Most Doctors Probably Have This Addiction


By Jonathan Ford Hughes 

You might not think of yourself as an addict, but you might be. Ever heard of nomophobia, doctor? Nomophobia is the fear of not having your smartphone, or the visceral feeling you get when you have no cell or internet service. Experiencing these feelings might be an indicator that you have smartphone addiction.

For many of us, smartphones have become socially acceptable security blankets. We alleviate our anxiety, chase away boredom, or sooth feelings of isolation with hours of mindless scrolling through social media, aimless web surfing, or candy crushing. All of this is fine in moderation, of course. But when it comes at the expense of actual human interaction, it becomes a bit more problematic.

Think this seems hyperbolic? Look around you. In a crowded elevator, how many people take out their phones to cope with the claustrophobia? At a bus stop, how many start scanning to deal with the boredom? At dinner, how many couples do you see staring into their screens instead of talking? Research shows our relationship to our devices has indeed gotten unhealthy.

Consequences of smartphone addiction

A study published in 2017 in the Journal of Behavioral Addictions set out to understand how the rise of smartphone use has influenced human behavior. Researchers also hoped to gain better context regarding other studies that have showed how excessive smartphone use has harmed “a minority of individuals.”

Study participants included 640 smartphone users, ages 13-69, who responded to a survey to assess Internet Gaming Disorder as well as problematic smartphone use, the Spielberger State-Trait Anxiety Inventory, the Narcissistic Personality Inventory, and the Ten-Item Personality Inventory.

The study links problematic smartphone use to anxiety, conscientiousness, openness, and emotional stability. Additionally, results showed that these factors, as well as age, were predictors of problematic smartphone use.

“Time spent using a smartphone was positively related to the length of ownership, narcissism, and anxiety, suggesting that increased time on a smartphone can lead to narcissistic traits and anxiety,” researchers wrote. “These findings were similar to previous research by Lepp et al. (2014), who reported a relationship between high-frequency smartphone use and higher anxiety, and to that of Andreassen et al. (2016), who demonstrated a relationship between social media addiction and narcissism. The findings also concur with research by Jenaro et al. (2007) who reported associations between high smartphone use and high anxiety.”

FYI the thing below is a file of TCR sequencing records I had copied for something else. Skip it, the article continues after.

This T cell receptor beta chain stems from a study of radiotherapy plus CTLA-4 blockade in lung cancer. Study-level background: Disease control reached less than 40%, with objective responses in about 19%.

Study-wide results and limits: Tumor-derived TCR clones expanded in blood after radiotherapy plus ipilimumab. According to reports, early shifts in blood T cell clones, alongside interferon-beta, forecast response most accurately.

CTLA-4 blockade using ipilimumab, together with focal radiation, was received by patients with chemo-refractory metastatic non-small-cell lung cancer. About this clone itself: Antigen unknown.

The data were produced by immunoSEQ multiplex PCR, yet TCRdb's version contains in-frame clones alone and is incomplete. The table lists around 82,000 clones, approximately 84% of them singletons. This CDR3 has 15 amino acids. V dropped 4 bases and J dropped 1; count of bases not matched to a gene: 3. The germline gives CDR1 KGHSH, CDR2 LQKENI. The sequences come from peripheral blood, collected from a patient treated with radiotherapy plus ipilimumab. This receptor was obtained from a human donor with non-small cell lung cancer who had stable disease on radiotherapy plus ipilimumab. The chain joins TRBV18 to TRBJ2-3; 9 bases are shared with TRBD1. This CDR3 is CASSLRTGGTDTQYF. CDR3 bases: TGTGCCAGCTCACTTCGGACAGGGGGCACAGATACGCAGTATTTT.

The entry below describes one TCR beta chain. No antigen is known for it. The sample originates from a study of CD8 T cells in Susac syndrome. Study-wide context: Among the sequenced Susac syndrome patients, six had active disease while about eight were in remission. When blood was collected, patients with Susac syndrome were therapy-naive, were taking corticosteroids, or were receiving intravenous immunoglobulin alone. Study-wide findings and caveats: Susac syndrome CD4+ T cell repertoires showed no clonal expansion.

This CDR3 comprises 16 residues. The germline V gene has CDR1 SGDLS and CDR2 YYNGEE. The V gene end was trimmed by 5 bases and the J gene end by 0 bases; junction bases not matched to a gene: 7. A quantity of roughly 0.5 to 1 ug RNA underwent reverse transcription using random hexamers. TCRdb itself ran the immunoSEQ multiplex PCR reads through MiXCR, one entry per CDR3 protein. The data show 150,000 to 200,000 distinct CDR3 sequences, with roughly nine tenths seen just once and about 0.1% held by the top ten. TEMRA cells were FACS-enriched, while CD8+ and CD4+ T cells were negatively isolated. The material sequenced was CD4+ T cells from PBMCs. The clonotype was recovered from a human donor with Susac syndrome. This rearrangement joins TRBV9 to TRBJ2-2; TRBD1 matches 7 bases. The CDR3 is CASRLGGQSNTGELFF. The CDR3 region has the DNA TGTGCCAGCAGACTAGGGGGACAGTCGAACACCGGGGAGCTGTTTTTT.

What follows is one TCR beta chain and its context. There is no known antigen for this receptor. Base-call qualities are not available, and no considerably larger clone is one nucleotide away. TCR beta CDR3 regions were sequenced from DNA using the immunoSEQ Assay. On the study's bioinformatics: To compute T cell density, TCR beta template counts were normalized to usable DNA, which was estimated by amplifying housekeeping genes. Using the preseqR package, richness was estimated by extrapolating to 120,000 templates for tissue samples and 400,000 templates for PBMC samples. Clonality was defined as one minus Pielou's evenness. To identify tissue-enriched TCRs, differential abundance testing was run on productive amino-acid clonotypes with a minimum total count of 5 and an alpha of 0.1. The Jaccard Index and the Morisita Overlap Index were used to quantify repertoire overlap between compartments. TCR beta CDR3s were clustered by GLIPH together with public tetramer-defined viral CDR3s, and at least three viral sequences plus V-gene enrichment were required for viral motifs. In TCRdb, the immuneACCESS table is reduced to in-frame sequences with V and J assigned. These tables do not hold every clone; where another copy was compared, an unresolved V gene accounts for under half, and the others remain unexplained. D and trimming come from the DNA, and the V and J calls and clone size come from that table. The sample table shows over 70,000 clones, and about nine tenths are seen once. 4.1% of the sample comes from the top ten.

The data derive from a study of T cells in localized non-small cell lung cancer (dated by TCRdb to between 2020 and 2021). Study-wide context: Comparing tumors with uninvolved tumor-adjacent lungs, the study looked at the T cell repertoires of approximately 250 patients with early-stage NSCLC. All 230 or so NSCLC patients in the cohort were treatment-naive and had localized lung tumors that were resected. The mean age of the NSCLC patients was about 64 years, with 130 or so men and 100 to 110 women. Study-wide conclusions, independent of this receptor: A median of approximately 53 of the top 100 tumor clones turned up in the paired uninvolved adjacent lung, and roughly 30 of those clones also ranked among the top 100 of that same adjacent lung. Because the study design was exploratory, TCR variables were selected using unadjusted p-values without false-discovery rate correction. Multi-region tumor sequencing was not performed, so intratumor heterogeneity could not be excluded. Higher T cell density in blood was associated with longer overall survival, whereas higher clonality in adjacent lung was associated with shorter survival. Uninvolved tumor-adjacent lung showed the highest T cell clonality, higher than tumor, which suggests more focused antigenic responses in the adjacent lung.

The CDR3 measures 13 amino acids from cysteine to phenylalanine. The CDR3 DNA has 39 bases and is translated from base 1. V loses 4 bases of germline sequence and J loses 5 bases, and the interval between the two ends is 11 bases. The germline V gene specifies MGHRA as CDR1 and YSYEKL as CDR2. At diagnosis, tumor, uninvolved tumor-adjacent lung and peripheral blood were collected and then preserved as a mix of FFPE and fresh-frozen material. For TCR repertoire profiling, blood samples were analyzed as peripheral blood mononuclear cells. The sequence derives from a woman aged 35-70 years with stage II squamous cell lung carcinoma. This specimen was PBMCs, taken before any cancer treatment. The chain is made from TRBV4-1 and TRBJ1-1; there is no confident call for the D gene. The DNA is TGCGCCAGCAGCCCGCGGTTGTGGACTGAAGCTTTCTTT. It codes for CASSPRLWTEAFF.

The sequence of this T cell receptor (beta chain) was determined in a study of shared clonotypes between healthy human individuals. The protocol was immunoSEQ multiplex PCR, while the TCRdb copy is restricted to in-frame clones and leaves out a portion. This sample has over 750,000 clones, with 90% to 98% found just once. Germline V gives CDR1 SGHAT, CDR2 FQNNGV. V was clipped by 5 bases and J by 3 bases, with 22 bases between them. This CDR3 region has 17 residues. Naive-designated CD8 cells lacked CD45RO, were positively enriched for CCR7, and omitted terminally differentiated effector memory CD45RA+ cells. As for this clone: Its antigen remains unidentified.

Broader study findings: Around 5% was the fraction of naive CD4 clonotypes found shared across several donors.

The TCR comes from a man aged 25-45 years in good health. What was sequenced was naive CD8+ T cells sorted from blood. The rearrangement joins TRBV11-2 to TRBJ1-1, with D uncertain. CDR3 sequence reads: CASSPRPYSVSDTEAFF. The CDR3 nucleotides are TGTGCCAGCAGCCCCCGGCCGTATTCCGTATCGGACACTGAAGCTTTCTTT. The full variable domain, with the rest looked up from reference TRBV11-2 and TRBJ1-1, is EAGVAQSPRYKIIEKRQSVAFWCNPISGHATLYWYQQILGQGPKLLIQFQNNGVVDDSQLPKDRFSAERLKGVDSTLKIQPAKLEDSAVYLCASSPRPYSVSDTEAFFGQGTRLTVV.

Social media use, which is practically impossible to separate from smartphone use, may be particularly problematic. A study published in the journal Depression and Anxiety looked into whether there’s any connection between social media use and depression among young adults. Researchers asked nearly 2,000 adults ages 19-32, to self-report their daily social media use. They also completed the Patient-Reported Outcomes Measurement Information System Depression Scale Short Form. When comparing the most frequent users to the least, the frequent users were at significantly increased odds for depression.

“There was a linear association between social media use and depression for all three social media use variables,” researchers concluded. “While some prior studies have found no association or mixed results, our findings are consistent with prior research that showed an association between social media use and mood dysregulation.”

What to do about smartphone addiction

Still not convinced your compulsive phone checking is a problem? Do a quick scan of this list of smartphone addiction warning signs from the Center for Internet and Technology Addiction. If it seems like you have a problem, try the following ways to cut back on your smartphone use:

-Most phones have built-in tracking so you can follow your total usage. Monitor this closely.

-Many phones will also allow you to set time limits on certain apps. Apply limits to major time-sucks, like social media and games.

-If you’re not on call, put your phone away an hour before bedtime to prevent sleep disruption.

-Skip using your phone as an alarm clock. In fact, keep it out of the bedroom entirely, if you’re not on call. This will prevent you from interacting with your phone immediately on waking, or if you wake up during the night.

-Note what scenarios or feelings make you reach compulsively for your phone. Adding this level of awareness often helps break the habit.

-If you’re driving, put your phone in the glove compartment to stop you from checking it and potentially injuring yourself and others.

-Switch the display to black and white. This will make using your phone less appealing and less engaging.

-For periods of work that require deep concentration, leave your phone in another room.

-Don’t bring your phone to the dinner table.

Fighting smartphone use is a process and like any process, there will be setbacks. You will have good days and bad days. The key is not to let one bad day become two, or three, or seven.


Many of us are addicted to our smartphones without even realizing it. Studies have shown that excessive smartphone use leads to increased feelings of depression, anxiety, increased levels of narcissism, and increased levels of neuroticism. Are you addicted to your phone?


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